How do governments impact the economy?

Taxes, welfare, immigration, conflicts – all types of government policy have big implications for the economy. And they affect almost everything in the lives of everyday people – from housing and employment to the price of food. For better or worse.

We interview the world’s leading economists to discover the real power of politics within the world’s financial system.

Are our voting systems democratic?

In Europe, the Brexit vote is an example of the voices of a generation not being heard. Seventy-five percent of young people in the UK voted to remain in the EU*, and yet, as a result of the voices of older people, the country is to leave the Union.

Nobel Laureate Eric S. Maskin suggests that our voting systems may need to be reformed to make them more democratic. Citing the US presidential election in 2000, he says that if the third candidate had not been on the ballot in Florida, a different president could have been sworn in. This he says, is the problem with plurality rule.

Maskin believes that we all have a duty to hold our governments to account:

"We’re all responsible for the policies our governments make, and the better informed we are, the better our governments will perform. So, I suggest we all become better citizens."

Even democracy comes with problems: politicians are only human

Talking of becoming better citizens, Nobel Laureate James M. Buchanan pioneered a new field of economics called 'Public Choice'. He was the first to realize that, unfortunately, politicians are only human, with flaws that can muddle their decision-making. But economic models had never taken this into account, which explains why politics sometimes didn’t work out as predicted.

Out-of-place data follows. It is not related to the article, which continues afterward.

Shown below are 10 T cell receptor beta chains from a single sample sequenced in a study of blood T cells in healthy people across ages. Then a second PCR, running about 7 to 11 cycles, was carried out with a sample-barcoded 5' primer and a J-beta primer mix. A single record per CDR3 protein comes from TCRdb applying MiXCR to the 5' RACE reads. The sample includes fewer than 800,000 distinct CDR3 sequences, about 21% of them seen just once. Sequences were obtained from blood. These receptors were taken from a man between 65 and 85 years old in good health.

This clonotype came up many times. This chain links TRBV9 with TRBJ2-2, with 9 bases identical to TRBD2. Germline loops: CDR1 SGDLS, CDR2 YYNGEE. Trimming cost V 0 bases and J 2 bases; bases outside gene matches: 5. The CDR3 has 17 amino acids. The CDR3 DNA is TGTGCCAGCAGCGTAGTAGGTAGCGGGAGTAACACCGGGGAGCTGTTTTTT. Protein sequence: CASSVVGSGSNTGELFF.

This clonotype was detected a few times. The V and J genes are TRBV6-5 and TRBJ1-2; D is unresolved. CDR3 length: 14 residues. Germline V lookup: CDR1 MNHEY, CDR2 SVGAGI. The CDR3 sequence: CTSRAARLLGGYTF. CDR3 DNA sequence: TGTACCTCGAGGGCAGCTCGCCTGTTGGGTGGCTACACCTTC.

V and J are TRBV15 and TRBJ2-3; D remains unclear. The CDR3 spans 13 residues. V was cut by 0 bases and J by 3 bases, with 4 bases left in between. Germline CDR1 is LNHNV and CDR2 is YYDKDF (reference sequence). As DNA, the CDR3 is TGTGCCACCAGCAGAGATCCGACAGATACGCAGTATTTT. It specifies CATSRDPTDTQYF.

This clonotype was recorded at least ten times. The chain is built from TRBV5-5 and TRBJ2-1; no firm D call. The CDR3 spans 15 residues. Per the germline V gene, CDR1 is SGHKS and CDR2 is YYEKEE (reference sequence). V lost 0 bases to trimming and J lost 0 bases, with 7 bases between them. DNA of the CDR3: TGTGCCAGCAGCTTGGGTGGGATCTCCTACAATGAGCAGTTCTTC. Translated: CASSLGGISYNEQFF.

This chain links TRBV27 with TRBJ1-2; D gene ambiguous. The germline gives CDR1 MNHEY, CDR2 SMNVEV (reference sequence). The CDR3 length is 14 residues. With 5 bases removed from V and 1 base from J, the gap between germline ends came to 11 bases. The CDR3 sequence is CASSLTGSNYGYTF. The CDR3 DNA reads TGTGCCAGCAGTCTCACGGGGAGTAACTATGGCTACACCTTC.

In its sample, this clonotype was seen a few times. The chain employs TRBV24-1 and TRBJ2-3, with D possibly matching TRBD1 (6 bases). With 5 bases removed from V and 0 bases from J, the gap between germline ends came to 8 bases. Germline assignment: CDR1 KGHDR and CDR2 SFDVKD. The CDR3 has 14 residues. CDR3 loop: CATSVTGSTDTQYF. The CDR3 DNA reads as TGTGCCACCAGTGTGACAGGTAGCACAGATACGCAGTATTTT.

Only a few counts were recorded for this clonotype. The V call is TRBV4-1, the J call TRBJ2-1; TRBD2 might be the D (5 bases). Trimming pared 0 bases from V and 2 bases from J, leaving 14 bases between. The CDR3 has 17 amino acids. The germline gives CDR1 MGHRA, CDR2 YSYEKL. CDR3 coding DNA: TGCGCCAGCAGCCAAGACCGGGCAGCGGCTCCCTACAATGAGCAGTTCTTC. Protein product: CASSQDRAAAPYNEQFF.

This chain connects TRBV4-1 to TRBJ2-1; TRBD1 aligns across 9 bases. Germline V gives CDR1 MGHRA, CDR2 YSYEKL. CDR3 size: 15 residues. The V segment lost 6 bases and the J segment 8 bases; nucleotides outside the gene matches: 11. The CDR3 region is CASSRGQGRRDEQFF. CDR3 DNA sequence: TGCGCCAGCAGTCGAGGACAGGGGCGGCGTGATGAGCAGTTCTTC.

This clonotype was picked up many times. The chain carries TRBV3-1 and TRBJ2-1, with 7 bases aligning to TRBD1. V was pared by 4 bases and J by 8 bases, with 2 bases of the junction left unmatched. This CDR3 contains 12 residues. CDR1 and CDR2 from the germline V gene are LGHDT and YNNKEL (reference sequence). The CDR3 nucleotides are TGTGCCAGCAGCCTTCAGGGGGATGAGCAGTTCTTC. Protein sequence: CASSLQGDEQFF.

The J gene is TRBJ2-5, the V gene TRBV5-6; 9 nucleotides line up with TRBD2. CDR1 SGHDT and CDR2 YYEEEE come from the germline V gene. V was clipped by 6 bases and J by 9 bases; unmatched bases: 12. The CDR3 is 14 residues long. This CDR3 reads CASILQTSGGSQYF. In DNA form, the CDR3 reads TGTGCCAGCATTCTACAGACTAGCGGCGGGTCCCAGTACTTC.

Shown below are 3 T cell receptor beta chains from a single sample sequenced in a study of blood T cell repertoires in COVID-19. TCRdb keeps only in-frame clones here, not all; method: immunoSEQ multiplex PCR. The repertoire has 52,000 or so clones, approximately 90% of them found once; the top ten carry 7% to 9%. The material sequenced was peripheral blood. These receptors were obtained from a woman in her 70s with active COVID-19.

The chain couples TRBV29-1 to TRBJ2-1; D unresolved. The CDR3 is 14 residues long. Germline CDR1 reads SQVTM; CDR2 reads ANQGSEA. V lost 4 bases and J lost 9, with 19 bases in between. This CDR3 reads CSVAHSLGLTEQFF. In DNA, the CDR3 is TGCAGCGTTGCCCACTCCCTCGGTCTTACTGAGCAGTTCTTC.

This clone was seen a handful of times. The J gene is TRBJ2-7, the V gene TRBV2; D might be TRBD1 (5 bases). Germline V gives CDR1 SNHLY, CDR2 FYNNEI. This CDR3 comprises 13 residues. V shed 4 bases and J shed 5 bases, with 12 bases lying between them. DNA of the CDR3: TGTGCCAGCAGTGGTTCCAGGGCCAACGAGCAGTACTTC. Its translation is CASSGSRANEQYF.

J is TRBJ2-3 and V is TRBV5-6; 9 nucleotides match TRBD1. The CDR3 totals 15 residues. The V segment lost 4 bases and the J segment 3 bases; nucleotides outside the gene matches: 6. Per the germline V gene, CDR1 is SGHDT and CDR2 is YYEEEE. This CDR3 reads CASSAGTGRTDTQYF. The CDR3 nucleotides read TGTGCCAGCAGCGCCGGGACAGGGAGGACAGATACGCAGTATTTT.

“[Politicians are] motivated like the rest of us: sometimes by their own private interests, sometimes by the public interest. That gives you a feel for why the political structure sometimes doesn’t work as perfectly as predicted.”

Considering the powerful self-interests that drive us all, how much freedom should politicians have? He dedicated his life’s work to finding the answer.

How can governments (and politicians) work more effectively?

With these imperfect humans at the helm, Nobel Laureate Finn E. Kydland explored ways in which governments can make better decisions. He realized that policies with long-term commitment are key. The problem? It’s almost never in the interests of politicians to make them.

"If the government finds itself in an emergency situation, they will have an incentive to focus more on the short run and abandon the continuation of their policy, which is very bad for society."

Should the state be hands on or hands off?

One of the key political debates across the world is how involved the state should be in the lives of its citizens. What should it provide? What should be the individual’s responsibility? And of the things it should provide, how much should be outsourced to the market? Nobel Laureate Oliver S. Hart’s work has influenced the US Government’s policy, and his framework for incomplete contracting shows us that there’s a world of difference between outsourcing garbage collection and something more serious:

“Could you imagine governments outsourcing foreign policy, contracting to carry out diplomacy?”